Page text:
combativeness, disinhibition, impulsivity, anxiety, depression, mood swings, motor problems, and
other unusual behaviors like paranoia or mania.
To date, improvements in TBI patient outcomes have resulted from advances in intensive care  Rehabilitation For Brain Injuries Essay
management, neurosurgical techniques, and rehabilitation. Unfortunately, these strategies often
result in limited benefits after TBI. Given that TBI is an international health concern with limited
treatment options and no effective pharmaceutical intervention, it is imperative that research is
conducted to better understand the underlying pathophysiological mechanisms of TBI and improve
TBI treatment strategies.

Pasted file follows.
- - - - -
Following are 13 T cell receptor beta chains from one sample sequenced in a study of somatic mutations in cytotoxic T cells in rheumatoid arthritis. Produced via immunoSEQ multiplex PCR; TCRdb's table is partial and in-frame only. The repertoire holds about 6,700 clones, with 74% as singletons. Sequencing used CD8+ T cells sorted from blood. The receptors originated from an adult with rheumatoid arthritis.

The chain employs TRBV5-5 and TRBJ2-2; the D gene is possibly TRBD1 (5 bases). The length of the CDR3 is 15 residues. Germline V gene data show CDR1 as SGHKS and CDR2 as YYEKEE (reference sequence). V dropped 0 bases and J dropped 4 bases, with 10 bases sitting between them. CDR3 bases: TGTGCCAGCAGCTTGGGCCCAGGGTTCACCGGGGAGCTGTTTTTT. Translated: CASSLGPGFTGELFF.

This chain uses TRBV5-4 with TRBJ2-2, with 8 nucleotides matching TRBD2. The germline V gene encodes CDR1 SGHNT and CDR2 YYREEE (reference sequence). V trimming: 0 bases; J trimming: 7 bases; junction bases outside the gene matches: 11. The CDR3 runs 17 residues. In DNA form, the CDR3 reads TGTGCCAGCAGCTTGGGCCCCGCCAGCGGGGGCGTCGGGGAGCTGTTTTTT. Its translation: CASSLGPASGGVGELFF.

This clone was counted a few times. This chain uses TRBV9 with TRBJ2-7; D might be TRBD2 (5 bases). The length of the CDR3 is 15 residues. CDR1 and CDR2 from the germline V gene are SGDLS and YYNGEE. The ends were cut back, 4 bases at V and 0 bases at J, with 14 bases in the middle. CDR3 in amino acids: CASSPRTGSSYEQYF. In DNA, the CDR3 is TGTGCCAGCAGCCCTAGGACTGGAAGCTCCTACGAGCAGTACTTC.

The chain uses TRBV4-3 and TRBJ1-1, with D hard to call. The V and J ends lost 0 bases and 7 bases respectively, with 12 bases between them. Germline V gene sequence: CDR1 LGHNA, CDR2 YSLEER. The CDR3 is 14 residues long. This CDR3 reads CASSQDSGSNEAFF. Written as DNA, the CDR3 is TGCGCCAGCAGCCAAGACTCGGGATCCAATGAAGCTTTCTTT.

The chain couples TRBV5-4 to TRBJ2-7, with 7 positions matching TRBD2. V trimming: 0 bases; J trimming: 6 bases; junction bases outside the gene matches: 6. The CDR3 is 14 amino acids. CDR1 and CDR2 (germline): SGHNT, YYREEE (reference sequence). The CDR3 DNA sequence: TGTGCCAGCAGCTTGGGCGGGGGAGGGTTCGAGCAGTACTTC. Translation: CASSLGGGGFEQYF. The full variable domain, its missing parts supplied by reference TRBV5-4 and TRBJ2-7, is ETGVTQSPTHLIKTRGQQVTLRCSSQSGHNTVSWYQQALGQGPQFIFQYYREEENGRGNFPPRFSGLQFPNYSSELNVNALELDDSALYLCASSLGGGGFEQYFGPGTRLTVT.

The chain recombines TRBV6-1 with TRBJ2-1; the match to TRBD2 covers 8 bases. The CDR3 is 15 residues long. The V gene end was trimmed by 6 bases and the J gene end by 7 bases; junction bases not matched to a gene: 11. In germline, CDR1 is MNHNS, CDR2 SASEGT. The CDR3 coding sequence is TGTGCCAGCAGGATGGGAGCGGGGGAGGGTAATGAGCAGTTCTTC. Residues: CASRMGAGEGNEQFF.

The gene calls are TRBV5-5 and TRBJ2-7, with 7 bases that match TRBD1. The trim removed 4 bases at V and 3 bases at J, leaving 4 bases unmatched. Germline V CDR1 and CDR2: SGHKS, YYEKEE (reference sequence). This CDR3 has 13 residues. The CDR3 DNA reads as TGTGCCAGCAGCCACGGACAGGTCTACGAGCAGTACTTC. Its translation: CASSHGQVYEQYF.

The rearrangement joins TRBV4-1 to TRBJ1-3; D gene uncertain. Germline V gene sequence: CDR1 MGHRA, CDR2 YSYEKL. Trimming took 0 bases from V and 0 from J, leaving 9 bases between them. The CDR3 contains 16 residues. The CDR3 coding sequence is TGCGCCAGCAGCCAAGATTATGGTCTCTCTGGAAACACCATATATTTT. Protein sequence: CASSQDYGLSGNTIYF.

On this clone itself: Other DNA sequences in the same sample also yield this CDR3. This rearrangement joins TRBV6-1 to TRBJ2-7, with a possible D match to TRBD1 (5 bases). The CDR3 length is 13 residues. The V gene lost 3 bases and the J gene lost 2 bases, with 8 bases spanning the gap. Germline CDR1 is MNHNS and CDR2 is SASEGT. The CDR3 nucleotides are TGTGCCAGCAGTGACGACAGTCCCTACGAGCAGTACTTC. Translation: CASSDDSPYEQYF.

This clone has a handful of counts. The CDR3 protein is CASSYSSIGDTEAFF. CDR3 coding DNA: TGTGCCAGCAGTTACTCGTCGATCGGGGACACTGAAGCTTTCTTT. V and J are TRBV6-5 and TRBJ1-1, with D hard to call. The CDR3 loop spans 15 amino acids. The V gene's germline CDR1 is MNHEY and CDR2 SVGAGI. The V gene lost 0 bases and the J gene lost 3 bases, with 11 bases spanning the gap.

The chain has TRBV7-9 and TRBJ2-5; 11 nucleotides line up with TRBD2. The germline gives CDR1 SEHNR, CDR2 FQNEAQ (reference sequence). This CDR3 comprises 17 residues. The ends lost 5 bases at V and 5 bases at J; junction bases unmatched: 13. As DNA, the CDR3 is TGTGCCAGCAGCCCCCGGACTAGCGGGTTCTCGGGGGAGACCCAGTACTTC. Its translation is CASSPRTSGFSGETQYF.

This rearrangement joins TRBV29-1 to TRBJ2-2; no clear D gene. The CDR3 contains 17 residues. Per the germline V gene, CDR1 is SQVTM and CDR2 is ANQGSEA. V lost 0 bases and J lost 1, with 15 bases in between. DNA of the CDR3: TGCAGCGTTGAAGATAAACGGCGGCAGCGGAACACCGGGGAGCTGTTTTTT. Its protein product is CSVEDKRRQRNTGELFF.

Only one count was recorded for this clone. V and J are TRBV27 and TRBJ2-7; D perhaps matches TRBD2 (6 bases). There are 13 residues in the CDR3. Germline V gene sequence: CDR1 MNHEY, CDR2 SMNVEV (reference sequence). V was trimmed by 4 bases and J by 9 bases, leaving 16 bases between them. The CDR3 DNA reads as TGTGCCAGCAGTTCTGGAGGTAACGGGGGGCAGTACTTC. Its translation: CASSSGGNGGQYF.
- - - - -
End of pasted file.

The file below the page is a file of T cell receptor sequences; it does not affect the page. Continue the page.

This article is a study on people who are able to return to work after experiencing a traumatic brain injury. The purpose of the article is to better understand the complications that come with a brain injury when the person returns to work. The people with the brain injury were compared to relatives who did not have a brain injury. The method they used for the study included 46 adults with traumatic brain injury and 46 of their relatives. They were split into 2 groups based on their employment; employed or unemployed. Thus, in the test the employed group had less difficulties with interaction. The question of this study is, are traumatic brain injury patients able to return to work and social commination ability fully after their accident? The communication deficits play a role in the returning to the workplace after traumatic brain injury, meaning there might need to be some adjustments.Rehabilitation For Brain Injuries Essay